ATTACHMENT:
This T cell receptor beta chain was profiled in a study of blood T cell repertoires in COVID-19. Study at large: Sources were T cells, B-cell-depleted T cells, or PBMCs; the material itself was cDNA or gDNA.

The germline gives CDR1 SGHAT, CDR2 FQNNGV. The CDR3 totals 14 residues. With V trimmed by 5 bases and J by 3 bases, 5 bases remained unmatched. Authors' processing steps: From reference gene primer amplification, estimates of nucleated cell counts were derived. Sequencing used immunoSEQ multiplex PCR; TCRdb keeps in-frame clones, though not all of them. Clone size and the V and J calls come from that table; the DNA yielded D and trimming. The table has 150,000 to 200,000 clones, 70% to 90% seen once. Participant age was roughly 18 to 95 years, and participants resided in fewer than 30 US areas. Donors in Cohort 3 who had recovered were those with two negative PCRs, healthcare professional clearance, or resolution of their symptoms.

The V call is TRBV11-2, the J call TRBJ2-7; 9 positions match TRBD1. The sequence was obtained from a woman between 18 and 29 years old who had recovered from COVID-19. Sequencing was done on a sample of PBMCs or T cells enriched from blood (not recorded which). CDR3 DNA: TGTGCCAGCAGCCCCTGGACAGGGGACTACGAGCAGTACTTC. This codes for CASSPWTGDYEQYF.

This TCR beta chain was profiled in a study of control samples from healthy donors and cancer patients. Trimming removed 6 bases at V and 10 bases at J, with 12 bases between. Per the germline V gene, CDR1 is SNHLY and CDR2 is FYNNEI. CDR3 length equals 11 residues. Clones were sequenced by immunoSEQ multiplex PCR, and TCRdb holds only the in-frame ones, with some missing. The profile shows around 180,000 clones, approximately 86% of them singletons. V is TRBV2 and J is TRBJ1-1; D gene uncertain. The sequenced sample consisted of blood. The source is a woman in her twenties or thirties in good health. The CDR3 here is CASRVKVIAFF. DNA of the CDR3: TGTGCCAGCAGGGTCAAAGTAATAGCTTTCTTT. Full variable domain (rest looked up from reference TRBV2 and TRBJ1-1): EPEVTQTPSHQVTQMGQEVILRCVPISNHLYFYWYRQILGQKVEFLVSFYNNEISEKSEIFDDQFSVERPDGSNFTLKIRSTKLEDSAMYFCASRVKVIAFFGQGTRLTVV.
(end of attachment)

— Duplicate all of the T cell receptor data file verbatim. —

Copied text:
This T cell receptor beta chain was profiled in a study of blood T cell repertoires in COVID-19. Study at large: Sources were T cells, B-cell-depleted T cells, or PBMCs; the material itself was cDNA or gDNA.

The germline gives CDR1 SGHAT, CDR2 FQNNGV. The CDR3 totals 14 residues. With V trimmed by 5 bases and J by 3 bases, 5 bases remained unmatched. Authors' processing steps: From reference gene primer amplification, estimates of nucleated cell counts were derived. Sequencing used immunoSEQ multiplex PCR; TCRdb keeps in-frame clones, though not all of them. Clone size and the V and J calls come from that table; the DNA yielded D and trimming. The table has 150,000 to 200,000 clones, 70% to 90% seen once. Participant age was roughly 18 to 95 years, and participants resided in fewer than 30 US areas. Donors in Cohort 3 who had recovered were those with two negative PCRs, healthcare professional clearance, or resolution of their symptoms.

The V call is TRBV11-2, the J call TRBJ2-7; 9 positions match TRBD1. The sequence was obtained from a woman between 18 and 29 years old who had recovered from COVID-19. Sequencing was done on a sample of PBMCs or T cells enriched from blood (not recorded which). CDR3 DNA: TGTGCCAGCAGCCCCTGGACAGGGGACTACGAGCAGTACTTC. This codes for CASSPWTGDYEQYF.

This TCR beta chain was profiled in a study of control samples from healthy donors and cancer patients. Trimming removed 6 bases at V and 10 bases at J, with 12 bases between. Per the germline V gene, CDR1 is SNHLY and CDR2 is FYNNEI. CDR3 length equals 11 residues. Clones were sequenced by immunoSEQ multiplex PCR, and TCRdb holds only the in-frame ones, with some missing. The profile shows around 180,000 clones, approximately 86% of them singletons. V is TRBV2 and J is TRBJ1-1; D gene uncertain. The sequenced sample consisted of blood. The source is a woman in her twenties or thirties in good health. The CDR3 here is CASRVKVIAFF. DNA of the CDR3: TGTGCCAGCAGGGTCAAAGTAATAGCTTTCTTT. Full variable domain (rest looked up from reference TRBV2 and TRBJ1-1): EPEVTQTPSHQVTQMGQEVILRCVPISNHLYFYWYRQILGQKVEFLVSFYNNEISEKSEIFDDQFSVERPDGSNFTLKIRSTKLEDSAMYFCASRVKVIAFFGQGTRLTVV.